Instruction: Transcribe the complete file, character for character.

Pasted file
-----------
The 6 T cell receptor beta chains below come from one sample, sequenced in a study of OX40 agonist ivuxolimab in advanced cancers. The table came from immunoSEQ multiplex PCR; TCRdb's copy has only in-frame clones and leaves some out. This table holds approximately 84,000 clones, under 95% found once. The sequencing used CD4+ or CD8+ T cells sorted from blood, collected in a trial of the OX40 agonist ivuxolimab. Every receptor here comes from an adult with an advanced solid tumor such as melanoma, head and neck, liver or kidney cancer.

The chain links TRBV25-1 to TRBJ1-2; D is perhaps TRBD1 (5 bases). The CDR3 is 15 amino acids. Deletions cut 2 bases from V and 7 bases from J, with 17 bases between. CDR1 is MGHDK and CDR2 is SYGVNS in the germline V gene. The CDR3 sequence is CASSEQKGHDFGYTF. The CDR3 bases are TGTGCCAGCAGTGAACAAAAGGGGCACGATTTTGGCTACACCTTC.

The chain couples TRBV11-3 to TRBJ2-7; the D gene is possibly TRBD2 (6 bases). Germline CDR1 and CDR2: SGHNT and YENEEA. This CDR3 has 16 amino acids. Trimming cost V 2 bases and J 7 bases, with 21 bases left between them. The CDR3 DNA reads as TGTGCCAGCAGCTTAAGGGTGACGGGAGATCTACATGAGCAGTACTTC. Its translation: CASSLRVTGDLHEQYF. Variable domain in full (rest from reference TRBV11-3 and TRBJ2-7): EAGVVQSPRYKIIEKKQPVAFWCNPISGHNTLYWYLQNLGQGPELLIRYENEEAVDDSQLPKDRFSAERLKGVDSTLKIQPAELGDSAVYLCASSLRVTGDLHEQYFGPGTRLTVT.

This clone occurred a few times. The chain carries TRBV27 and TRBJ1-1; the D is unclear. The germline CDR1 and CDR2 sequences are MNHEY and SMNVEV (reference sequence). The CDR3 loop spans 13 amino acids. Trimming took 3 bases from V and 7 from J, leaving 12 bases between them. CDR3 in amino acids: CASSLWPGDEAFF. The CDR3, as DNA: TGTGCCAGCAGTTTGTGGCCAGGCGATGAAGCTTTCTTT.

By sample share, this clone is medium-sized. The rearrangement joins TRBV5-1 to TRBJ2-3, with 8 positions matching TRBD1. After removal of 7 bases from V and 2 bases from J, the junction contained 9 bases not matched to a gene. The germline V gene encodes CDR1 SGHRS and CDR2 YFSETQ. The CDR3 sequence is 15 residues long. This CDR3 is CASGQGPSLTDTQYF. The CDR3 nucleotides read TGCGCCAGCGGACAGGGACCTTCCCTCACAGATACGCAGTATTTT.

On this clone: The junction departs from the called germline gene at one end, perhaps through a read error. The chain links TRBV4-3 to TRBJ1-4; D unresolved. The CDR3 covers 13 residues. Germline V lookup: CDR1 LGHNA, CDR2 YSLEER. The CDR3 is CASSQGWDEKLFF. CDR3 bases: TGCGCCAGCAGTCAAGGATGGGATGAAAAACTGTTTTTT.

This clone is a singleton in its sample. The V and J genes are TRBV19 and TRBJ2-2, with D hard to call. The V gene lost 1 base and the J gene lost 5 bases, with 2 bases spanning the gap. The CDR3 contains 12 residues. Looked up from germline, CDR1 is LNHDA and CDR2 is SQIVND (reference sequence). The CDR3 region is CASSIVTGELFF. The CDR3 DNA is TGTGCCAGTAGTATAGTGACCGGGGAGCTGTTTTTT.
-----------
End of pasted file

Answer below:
The 6 T cell receptor beta chains below come from one sample, sequenced in a study of OX40 agonist ivuxolimab in advanced cancers. The table came from immunoSEQ multiplex PCR; TCRdb's copy has only in-frame clones and leaves some out. This table holds approximately 84,000 clones, under 95% found once. The sequencing used CD4+ or CD8+ T cells sorted from blood, collected in a trial of the OX40 agonist ivuxolimab. Every receptor here comes from an adult with an advanced solid tumor such as melanoma, head and neck, liver or kidney cancer.

The chain links TRBV25-1 to TRBJ1-2; D is perhaps TRBD1 (5 bases). The CDR3 is 15 amino acids. Deletions cut 2 bases from V and 7 bases from J, with 17 bases between. CDR1 is MGHDK and CDR2 is SYGVNS in the germline V gene. The CDR3 sequence is CASSEQKGHDFGYTF. The CDR3 bases are TGTGCCAGCAGTGAACAAAAGGGGCACGATTTTGGCTACACCTTC.

The chain couples TRBV11-3 to TRBJ2-7; the D gene is possibly TRBD2 (6 bases). Germline CDR1 and CDR2: SGHNT and YENEEA. This CDR3 has 16 amino acids. Trimming cost V 2 bases and J 7 bases, with 21 bases left between them. The CDR3 DNA reads as TGTGCCAGCAGCTTAAGGGTGACGGGAGATCTACATGAGCAGTACTTC. Its translation: CASSLRVTGDLHEQYF. Variable domain in full (rest from reference TRBV11-3 and TRBJ2-7): EAGVVQSPRYKIIEKKQPVAFWCNPISGHNTLYWYLQNLGQGPELLIRYENEEAVDDSQLPKDRFSAERLKGVDSTLKIQPAELGDSAVYLCASSLRVTGDLHEQYFGPGTRLTVT.

This clone occurred a few times. The chain carries TRBV27 and TRBJ1-1; the D is unclear. The germline CDR1 and CDR2 sequences are MNHEY and SMNVEV (reference sequence). The CDR3 loop spans 13 amino acids. Trimming took 3 bases from V and 7 from J, leaving 12 bases between them. CDR3 in amino acids: CASSLWPGDEAFF. The CDR3, as DNA: TGTGCCAGCAGTTTGTGGCCAGGCGATGAAGCTTTCTTT.

By sample share, this clone is medium-sized. The rearrangement joins TRBV5-1 to TRBJ2-3, with 8 positions matching TRBD1. After removal of 7 bases from V and 2 bases from J, the junction contained 9 bases not matched to a gene. The germline V gene encodes CDR1 SGHRS and CDR2 YFSETQ. The CDR3 sequence is 15 residues long. This CDR3 is CASGQGPSLTDTQYF. The CDR3 nucleotides read TGCGCCAGCGGACAGGGACCTTCCCTCACAGATACGCAGTATTTT.

On this clone: The junction departs from the called germline gene at one end, perhaps through a read error. The chain links TRBV4-3 to TRBJ1-4; D unresolved. The CDR3 covers 13 residues. Germline V lookup: CDR1 LGHNA, CDR2 YSLEER. The CDR3 is CASSQGWDEKLFF. CDR3 bases: TGCGCCAGCAGTCAAGGATGGGATGAAAAACTGTTTTTT.

This clone is a singleton in its sample. The V and J genes are TRBV19 and TRBJ2-2, with D hard to call. The V gene lost 1 base and the J gene lost 5 bases, with 2 bases spanning the gap. The CDR3 contains 12 residues. Looked up from germline, CDR1 is LNHDA and CDR2 is SQIVND (reference sequence). The CDR3 region is CASSIVTGELFF. The CDR3 DNA is TGTGCCAGTAGTATAGTGACCGGGGAGCTGTTTTTT.